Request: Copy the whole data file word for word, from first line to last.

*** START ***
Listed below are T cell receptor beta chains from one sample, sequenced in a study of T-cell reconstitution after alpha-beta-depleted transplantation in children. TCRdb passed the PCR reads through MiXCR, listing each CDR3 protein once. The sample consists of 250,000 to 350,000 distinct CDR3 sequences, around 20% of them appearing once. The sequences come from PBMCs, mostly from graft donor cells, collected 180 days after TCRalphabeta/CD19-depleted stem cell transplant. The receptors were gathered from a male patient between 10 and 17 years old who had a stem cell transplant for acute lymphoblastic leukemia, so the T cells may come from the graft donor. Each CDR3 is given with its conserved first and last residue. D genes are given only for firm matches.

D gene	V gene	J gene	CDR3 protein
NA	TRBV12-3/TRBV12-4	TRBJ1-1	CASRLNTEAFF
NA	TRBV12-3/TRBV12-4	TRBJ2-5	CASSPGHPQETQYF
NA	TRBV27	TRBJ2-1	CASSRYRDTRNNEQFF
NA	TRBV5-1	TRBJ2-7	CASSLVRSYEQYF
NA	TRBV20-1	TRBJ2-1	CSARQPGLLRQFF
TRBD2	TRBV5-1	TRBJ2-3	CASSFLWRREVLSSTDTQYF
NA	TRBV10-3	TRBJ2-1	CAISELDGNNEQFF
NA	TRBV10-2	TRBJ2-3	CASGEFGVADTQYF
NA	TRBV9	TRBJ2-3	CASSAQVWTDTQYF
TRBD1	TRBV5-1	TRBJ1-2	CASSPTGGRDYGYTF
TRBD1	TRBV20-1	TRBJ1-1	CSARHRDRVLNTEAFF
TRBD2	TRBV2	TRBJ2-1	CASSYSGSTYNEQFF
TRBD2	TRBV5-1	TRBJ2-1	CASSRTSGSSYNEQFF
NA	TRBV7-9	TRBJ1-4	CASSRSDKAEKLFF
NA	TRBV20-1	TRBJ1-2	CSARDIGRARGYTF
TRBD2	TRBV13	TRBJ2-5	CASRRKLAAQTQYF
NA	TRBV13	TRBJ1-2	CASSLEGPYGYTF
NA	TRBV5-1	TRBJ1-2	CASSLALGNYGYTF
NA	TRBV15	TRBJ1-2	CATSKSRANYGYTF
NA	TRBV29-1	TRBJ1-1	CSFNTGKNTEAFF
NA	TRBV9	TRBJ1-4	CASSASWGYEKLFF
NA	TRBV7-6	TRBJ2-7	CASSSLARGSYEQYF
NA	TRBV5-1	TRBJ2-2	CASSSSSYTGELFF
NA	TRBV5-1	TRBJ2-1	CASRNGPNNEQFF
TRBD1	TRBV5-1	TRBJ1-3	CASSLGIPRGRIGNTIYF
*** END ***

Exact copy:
Listed below are T cell receptor beta chains from one sample, sequenced in a study of T-cell reconstitution after alpha-beta-depleted transplantation in children. TCRdb passed the PCR reads through MiXCR, listing each CDR3 protein once. The sample consists of 250,000 to 350,000 distinct CDR3 sequences, around 20% of them appearing once. The sequences come from PBMCs, mostly from graft donor cells, collected 180 days after TCRalphabeta/CD19-depleted stem cell transplant. The receptors were gathered from a male patient between 10 and 17 years old who had a stem cell transplant for acute lymphoblastic leukemia, so the T cells may come from the graft donor. Each CDR3 is given with its conserved first and last residue. D genes are given only for firm matches.

D gene	V gene	J gene	CDR3 protein
NA	TRBV12-3/TRBV12-4	TRBJ1-1	CASRLNTEAFF
NA	TRBV12-3/TRBV12-4	TRBJ2-5	CASSPGHPQETQYF
NA	TRBV27	TRBJ2-1	CASSRYRDTRNNEQFF
NA	TRBV5-1	TRBJ2-7	CASSLVRSYEQYF
NA	TRBV20-1	TRBJ2-1	CSARQPGLLRQFF
TRBD2	TRBV5-1	TRBJ2-3	CASSFLWRREVLSSTDTQYF
NA	TRBV10-3	TRBJ2-1	CAISELDGNNEQFF
NA	TRBV10-2	TRBJ2-3	CASGEFGVADTQYF
NA	TRBV9	TRBJ2-3	CASSAQVWTDTQYF
TRBD1	TRBV5-1	TRBJ1-2	CASSPTGGRDYGYTF
TRBD1	TRBV20-1	TRBJ1-1	CSARHRDRVLNTEAFF
TRBD2	TRBV2	TRBJ2-1	CASSYSGSTYNEQFF
TRBD2	TRBV5-1	TRBJ2-1	CASSRTSGSSYNEQFF
NA	TRBV7-9	TRBJ1-4	CASSRSDKAEKLFF
NA	TRBV20-1	TRBJ1-2	CSARDIGRARGYTF
TRBD2	TRBV13	TRBJ2-5	CASRRKLAAQTQYF
NA	TRBV13	TRBJ1-2	CASSLEGPYGYTF
NA	TRBV5-1	TRBJ1-2	CASSLALGNYGYTF
NA	TRBV15	TRBJ1-2	CATSKSRANYGYTF
NA	TRBV29-1	TRBJ1-1	CSFNTGKNTEAFF
NA	TRBV9	TRBJ1-4	CASSASWGYEKLFF
NA	TRBV7-6	TRBJ2-7	CASSSLARGSYEQYF
NA	TRBV5-1	TRBJ2-2	CASSSSSYTGELFF
NA	TRBV5-1	TRBJ2-1	CASRNGPNNEQFF
TRBD1	TRBV5-1	TRBJ1-3	CASSLGIPRGRIGNTIYF